Drama King and Queen

Woody Allen's talent for self-loathing and Cate Blanchett's vivid performance enliven this commentary on class and greed


Director Woody Allen loves to showcase self-loathing characters as they prevent themselves from being happy. He's done it repeatedly in comedies ("Annie Hall") and dramas ("Match Point"), and now he features the theme in "Blue Jasmine," a strong drama highlighted by a wonderful performance from Academy Award-winner Cate Blanchett ("The Aviator").

Jasmine (Blanchett) once was on top of the world. Married to financier Hal (Alec Baldwin) and living it up in New York City, there was nothing Jasmine didn't have or couldn't get. Too bad for her she looked the other way at any/all of Hal's indiscretions including, but not limited to, infidelity and fraud. Once Hal goes to jail, Jasmine loses everything, including, to use her whiny words, "all my own money."

Allen offers flashbacks of Jasmine and Hal together, and in the present shows her still feeling entitled to an upscale lifestyle. She even goes so far as to declare herself broke but still fly first class from New York to San Francisco to visit her sister Ginger (Sally Hawkins), whose ex-husband (Andrew Dice Clay) lost $200,000 to Hal years earlier. Jasmine talks to herself, is opinionated about Ginger's lower-class status, and has no idea what to do with her life. All she knows is she will not settle for anything but being back on top of society.

For example, to make ends meet, she works as a dental assistant and is repulsed when the doctor (Michael Stuhlbarg) hits on her. This presents a telling virtue: Eager as she is to be with someone who has money and will provide for her, she's not willing to settle for an unattractive dentist whose financial ceiling is limited, even if he could offer stability. This is why handsome ambassador Dwight (Peter Sarsgaard) seems a good match for her, though her self-destructive tendencies pose a problem.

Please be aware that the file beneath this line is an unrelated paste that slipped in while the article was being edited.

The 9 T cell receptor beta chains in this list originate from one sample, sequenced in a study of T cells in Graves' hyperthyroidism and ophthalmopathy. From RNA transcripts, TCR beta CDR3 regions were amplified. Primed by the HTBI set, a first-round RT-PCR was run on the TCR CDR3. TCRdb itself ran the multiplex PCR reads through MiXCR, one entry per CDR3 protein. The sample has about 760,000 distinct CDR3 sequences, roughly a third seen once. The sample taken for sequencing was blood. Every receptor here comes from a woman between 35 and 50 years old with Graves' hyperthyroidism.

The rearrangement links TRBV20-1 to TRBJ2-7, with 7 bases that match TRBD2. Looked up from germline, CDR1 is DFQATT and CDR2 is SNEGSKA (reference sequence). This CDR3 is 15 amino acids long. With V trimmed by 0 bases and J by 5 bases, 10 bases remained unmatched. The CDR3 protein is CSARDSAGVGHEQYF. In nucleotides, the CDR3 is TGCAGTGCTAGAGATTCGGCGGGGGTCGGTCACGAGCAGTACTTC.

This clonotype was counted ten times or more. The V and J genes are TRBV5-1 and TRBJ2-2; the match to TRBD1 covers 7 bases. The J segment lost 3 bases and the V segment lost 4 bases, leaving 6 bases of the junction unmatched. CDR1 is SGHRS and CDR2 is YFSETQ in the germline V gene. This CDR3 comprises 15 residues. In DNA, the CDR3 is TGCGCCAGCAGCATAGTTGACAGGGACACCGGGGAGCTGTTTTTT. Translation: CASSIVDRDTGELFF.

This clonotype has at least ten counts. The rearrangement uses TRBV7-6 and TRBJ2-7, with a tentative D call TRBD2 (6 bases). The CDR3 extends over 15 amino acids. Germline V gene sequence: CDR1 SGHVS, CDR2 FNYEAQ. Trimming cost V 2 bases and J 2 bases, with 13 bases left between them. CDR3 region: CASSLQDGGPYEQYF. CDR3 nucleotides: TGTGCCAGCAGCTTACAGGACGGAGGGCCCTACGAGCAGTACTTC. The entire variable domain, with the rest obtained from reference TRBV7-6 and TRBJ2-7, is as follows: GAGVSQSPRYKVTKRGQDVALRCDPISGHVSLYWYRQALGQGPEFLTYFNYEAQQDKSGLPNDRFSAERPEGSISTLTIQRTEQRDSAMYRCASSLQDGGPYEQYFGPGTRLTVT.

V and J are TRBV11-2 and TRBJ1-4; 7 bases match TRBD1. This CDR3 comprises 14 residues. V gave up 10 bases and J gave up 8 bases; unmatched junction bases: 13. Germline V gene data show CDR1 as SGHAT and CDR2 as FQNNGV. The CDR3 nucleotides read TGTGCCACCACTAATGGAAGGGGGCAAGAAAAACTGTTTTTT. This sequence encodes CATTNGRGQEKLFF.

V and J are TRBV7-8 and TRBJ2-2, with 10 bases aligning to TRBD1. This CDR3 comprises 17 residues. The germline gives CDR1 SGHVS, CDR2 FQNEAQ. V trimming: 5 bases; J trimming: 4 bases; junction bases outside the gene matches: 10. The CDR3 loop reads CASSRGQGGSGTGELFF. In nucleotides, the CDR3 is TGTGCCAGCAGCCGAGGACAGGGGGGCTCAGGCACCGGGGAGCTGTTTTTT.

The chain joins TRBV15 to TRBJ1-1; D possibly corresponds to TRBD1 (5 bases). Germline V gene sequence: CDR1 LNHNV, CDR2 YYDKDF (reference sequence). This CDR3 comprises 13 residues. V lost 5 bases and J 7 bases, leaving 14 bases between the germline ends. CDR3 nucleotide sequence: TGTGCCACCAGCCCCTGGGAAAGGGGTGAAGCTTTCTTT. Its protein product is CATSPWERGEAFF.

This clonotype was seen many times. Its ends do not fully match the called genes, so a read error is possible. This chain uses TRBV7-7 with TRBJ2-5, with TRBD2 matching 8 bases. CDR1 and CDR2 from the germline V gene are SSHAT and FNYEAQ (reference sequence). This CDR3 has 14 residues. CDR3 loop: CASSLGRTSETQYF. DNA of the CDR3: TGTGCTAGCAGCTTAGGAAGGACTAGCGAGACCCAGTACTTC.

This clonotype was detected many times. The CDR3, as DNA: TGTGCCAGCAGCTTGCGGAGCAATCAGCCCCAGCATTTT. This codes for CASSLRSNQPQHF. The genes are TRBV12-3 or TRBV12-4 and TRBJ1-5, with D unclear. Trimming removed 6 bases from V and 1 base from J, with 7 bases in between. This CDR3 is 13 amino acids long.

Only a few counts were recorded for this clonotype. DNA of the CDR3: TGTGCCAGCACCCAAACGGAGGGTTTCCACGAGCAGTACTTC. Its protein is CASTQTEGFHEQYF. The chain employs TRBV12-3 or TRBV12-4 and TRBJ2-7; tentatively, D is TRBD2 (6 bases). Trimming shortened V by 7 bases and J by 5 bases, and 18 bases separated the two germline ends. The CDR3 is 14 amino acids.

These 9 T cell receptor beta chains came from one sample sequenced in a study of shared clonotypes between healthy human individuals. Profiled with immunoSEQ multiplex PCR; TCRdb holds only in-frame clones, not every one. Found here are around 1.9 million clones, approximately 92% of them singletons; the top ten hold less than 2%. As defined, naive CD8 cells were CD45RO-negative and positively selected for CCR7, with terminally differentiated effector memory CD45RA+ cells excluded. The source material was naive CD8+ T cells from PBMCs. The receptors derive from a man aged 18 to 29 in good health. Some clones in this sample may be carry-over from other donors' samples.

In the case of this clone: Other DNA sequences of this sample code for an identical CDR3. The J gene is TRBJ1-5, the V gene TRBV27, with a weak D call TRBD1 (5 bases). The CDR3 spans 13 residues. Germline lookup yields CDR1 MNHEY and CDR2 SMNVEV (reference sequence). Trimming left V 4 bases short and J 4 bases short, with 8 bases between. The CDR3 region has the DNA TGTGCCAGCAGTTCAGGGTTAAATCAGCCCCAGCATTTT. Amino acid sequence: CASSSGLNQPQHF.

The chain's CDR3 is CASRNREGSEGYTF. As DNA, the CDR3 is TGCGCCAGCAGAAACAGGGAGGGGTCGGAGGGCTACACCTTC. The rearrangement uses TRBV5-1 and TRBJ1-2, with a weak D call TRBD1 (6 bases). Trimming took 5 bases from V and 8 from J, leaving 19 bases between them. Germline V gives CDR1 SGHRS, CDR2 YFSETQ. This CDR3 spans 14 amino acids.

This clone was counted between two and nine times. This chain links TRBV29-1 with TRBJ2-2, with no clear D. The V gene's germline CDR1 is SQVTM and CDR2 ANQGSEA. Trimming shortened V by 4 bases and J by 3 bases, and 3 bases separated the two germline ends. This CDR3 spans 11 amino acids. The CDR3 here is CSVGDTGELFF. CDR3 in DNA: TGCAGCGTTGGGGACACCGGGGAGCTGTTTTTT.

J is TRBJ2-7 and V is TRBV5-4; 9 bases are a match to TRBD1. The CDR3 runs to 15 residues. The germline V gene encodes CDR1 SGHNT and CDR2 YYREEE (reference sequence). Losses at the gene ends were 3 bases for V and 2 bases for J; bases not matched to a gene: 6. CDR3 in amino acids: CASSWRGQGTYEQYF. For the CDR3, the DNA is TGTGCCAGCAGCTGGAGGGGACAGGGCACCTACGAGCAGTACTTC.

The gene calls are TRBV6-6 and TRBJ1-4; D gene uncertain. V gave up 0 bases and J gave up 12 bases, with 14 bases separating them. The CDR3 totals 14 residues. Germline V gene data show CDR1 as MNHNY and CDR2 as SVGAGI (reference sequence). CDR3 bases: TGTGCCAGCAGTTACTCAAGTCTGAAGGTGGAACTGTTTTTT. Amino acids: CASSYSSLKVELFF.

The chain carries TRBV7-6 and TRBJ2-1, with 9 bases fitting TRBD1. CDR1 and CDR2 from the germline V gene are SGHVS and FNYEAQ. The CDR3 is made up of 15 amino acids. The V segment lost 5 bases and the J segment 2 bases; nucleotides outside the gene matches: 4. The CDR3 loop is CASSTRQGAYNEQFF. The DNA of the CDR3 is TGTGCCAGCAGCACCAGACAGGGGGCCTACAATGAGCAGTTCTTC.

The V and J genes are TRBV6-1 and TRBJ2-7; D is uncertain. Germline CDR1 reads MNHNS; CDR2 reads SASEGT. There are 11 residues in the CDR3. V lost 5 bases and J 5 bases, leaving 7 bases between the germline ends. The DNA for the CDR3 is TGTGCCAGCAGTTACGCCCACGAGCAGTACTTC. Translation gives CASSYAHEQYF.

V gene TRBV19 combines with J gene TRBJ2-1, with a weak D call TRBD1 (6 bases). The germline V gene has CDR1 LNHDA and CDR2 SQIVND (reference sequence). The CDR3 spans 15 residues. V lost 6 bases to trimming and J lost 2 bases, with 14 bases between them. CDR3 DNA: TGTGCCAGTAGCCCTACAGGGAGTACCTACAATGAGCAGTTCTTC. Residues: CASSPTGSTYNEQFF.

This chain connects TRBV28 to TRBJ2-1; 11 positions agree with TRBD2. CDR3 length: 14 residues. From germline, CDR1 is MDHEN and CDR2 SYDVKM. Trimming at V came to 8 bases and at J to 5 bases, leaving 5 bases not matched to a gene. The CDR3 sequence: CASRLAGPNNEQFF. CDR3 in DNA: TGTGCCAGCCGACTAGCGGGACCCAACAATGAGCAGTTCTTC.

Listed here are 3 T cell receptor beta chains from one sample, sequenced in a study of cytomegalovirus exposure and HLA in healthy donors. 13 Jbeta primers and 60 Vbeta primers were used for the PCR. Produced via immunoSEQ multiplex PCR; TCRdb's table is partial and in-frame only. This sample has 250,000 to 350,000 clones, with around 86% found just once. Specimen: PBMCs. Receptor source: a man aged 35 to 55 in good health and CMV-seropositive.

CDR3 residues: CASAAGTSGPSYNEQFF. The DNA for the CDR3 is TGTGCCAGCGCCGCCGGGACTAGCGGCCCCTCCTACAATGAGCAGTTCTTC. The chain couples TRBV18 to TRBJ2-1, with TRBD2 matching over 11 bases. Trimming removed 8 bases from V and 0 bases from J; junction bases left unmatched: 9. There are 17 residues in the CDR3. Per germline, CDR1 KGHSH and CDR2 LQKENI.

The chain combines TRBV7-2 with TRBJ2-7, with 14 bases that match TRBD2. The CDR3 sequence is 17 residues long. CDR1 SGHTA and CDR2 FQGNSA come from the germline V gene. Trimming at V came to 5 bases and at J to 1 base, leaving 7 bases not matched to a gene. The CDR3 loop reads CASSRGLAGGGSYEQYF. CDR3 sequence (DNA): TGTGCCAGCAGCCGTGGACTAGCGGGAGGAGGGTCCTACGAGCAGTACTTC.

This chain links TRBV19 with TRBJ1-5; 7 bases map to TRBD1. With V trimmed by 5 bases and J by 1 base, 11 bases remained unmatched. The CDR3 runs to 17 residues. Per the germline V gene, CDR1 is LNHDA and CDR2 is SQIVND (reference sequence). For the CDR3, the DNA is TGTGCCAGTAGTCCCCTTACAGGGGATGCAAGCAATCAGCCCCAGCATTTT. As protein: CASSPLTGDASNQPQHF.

As you might have inferred, Jasmine is delusional, paranoid, self-centered and judgmental. She's a typical Woody Allen lead character, right down to the wise remarks and self-loathing. To see this manifest in a woman, let alone one in the form of Blanchett, is a true sight to behold, as there's nary a sigh nor smile that feels out of place or unnatural. Aside from Diane Keaton's turn in "Annie Hall," this is the best female performance in any Allen film.

The beautiful and delusional Jasmine sees her contrast in the plain and grounded Ginger. But that doesn't mean Ginger isn't appealing to men; her boyfriend Chili (Bobby Cannavale) is obsessed with her, and when she meets Al (Louis C.K.), we understand why she would be tempted to stray. Hawkins' Ginger is aware of Jasmine's negative influence and succumbs to it anyway, in part because it provides excitement to her otherwise dull life and in part because, well, she's genuinely naïve and impressionable. Through it all, Hawkins is an endearing, sympathetic presence who lights up the screen with a smile that makes her instantly likable.

"Blue Jasmine" isn't consistently funny, nor does it need to be. This is an engaging film highlighted by an Oscar-worthy turn by Blanchett, whose height and physicality bring more to Jasmine's range of emotions than most other actresses could muster. It's a darn good performance in a darn good movie.

No comments on this story | Add your comment
Please log in or register to add your comment